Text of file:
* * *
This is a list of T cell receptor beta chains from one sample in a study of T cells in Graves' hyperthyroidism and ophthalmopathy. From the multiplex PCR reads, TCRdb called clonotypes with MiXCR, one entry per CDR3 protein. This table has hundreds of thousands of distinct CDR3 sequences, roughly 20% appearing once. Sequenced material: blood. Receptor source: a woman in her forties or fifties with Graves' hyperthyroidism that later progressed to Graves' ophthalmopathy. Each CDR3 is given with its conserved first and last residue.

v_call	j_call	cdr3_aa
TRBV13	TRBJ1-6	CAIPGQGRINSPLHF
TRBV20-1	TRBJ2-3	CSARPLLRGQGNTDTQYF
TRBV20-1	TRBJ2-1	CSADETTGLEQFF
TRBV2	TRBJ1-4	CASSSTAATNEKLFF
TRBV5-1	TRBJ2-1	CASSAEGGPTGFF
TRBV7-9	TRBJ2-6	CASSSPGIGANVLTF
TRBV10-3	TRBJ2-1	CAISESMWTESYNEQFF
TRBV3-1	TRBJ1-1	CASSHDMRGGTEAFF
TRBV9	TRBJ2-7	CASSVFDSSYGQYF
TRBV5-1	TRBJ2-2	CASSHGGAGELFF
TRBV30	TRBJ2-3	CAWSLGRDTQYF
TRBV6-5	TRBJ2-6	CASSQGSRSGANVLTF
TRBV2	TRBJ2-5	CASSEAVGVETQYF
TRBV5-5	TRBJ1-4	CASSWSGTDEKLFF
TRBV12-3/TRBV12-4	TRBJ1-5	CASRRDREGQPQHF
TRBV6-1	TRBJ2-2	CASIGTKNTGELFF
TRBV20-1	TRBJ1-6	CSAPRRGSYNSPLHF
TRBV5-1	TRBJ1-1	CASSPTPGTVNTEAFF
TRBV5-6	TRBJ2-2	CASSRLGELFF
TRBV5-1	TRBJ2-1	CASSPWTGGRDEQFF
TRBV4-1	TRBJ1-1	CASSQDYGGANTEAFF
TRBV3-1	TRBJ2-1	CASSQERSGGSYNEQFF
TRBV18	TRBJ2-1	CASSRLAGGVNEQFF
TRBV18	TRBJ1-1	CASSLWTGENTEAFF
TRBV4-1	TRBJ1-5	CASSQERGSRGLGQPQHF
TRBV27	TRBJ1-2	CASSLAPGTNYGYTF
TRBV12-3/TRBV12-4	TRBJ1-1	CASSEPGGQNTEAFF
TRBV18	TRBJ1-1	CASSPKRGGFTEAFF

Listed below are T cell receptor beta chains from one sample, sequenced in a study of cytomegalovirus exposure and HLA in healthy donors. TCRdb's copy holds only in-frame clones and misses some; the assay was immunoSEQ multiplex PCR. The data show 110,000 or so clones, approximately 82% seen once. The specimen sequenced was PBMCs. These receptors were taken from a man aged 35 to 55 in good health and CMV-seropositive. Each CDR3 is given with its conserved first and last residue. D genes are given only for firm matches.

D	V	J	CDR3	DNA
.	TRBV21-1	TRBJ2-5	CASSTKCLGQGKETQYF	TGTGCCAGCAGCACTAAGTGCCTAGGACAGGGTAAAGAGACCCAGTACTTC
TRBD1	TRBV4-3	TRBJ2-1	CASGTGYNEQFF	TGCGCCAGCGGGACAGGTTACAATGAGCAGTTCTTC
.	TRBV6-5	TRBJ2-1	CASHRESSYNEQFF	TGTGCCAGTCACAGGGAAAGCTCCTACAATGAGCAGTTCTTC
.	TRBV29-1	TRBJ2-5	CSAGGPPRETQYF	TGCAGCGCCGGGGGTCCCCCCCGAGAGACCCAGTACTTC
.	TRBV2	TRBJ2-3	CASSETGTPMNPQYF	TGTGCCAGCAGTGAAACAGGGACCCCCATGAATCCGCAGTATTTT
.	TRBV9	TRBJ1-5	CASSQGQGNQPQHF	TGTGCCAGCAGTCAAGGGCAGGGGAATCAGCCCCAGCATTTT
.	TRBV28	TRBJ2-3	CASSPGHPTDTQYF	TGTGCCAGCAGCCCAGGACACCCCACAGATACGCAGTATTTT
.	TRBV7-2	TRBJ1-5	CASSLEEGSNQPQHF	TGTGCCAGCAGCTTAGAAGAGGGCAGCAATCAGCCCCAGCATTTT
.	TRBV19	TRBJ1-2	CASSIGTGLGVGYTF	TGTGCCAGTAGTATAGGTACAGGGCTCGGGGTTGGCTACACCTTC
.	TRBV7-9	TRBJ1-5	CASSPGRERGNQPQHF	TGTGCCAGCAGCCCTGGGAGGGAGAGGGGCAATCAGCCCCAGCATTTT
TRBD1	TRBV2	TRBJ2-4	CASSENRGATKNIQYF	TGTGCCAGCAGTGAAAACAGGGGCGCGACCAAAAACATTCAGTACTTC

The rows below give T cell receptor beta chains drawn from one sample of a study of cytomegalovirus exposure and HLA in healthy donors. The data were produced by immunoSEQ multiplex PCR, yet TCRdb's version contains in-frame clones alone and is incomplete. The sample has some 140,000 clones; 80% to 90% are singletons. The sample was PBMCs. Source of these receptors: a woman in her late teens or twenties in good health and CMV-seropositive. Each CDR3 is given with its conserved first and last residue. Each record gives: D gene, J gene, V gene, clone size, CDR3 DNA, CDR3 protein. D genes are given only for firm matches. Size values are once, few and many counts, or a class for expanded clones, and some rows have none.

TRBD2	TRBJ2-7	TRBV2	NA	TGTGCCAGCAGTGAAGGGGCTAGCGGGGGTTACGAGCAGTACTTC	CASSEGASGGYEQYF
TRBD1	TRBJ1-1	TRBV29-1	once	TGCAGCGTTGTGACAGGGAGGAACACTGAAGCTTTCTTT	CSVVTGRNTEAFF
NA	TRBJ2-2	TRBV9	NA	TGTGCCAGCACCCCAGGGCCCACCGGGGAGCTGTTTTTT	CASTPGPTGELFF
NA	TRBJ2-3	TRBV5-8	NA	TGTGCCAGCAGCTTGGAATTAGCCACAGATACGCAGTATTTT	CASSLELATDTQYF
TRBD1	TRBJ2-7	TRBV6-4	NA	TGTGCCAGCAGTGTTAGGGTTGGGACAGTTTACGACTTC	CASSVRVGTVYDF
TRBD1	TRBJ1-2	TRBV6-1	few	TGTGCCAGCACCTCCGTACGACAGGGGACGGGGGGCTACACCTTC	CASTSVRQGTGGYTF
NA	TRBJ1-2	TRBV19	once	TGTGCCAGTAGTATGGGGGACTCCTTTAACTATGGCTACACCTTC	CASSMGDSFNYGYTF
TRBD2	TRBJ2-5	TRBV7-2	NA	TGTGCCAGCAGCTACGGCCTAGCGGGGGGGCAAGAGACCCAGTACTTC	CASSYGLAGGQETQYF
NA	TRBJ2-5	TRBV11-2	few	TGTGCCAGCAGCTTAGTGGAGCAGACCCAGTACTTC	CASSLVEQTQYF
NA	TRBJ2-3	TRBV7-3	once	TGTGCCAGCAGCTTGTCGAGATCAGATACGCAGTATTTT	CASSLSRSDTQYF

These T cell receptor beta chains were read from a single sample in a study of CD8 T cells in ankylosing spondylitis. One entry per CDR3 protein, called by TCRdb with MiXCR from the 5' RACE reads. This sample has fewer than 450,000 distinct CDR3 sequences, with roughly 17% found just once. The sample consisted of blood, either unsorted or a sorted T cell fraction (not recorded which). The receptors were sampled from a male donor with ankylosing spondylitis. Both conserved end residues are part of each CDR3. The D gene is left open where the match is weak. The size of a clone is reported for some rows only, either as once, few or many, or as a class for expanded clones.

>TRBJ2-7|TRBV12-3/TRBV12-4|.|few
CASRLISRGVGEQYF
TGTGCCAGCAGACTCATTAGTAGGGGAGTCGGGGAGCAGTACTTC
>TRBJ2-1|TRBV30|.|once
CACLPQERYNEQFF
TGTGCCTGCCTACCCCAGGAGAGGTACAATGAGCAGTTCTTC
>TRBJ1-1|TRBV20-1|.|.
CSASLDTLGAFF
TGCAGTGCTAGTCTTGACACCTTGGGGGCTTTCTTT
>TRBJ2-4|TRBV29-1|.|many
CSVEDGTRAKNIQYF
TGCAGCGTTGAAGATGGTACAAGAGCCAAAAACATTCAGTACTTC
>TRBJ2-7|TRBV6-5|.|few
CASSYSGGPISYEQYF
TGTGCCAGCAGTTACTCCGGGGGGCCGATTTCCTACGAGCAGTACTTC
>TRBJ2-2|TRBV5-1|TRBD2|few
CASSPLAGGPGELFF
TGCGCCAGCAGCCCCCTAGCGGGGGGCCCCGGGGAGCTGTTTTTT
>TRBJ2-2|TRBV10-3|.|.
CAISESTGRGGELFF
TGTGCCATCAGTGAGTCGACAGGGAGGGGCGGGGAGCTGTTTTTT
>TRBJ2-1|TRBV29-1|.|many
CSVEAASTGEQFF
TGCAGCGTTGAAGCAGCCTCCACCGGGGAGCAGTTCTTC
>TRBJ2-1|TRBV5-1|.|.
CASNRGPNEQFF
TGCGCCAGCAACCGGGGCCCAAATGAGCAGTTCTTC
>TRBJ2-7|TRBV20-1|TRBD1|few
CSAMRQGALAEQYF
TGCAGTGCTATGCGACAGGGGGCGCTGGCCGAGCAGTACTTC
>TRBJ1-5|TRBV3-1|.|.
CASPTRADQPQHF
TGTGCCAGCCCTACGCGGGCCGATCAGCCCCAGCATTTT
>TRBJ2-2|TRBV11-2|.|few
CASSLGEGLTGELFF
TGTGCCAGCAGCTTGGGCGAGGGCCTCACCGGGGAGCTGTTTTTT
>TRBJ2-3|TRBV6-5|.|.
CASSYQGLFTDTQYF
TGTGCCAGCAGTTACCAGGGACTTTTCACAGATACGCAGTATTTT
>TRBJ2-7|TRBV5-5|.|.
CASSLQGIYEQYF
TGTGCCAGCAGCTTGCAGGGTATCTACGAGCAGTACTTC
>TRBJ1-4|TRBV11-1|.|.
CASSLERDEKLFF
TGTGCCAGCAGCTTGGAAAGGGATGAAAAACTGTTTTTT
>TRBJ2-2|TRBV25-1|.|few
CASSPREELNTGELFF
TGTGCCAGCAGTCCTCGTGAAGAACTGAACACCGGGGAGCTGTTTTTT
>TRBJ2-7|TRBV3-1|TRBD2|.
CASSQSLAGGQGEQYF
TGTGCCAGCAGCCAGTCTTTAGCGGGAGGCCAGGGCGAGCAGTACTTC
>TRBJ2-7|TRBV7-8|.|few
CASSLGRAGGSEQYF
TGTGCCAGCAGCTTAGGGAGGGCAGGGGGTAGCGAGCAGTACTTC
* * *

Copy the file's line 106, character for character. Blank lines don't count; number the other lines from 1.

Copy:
TGTGCCAGCAGCCAGTCTTTAGCGGGAGGCCAGGGCGAGCAGTACTTC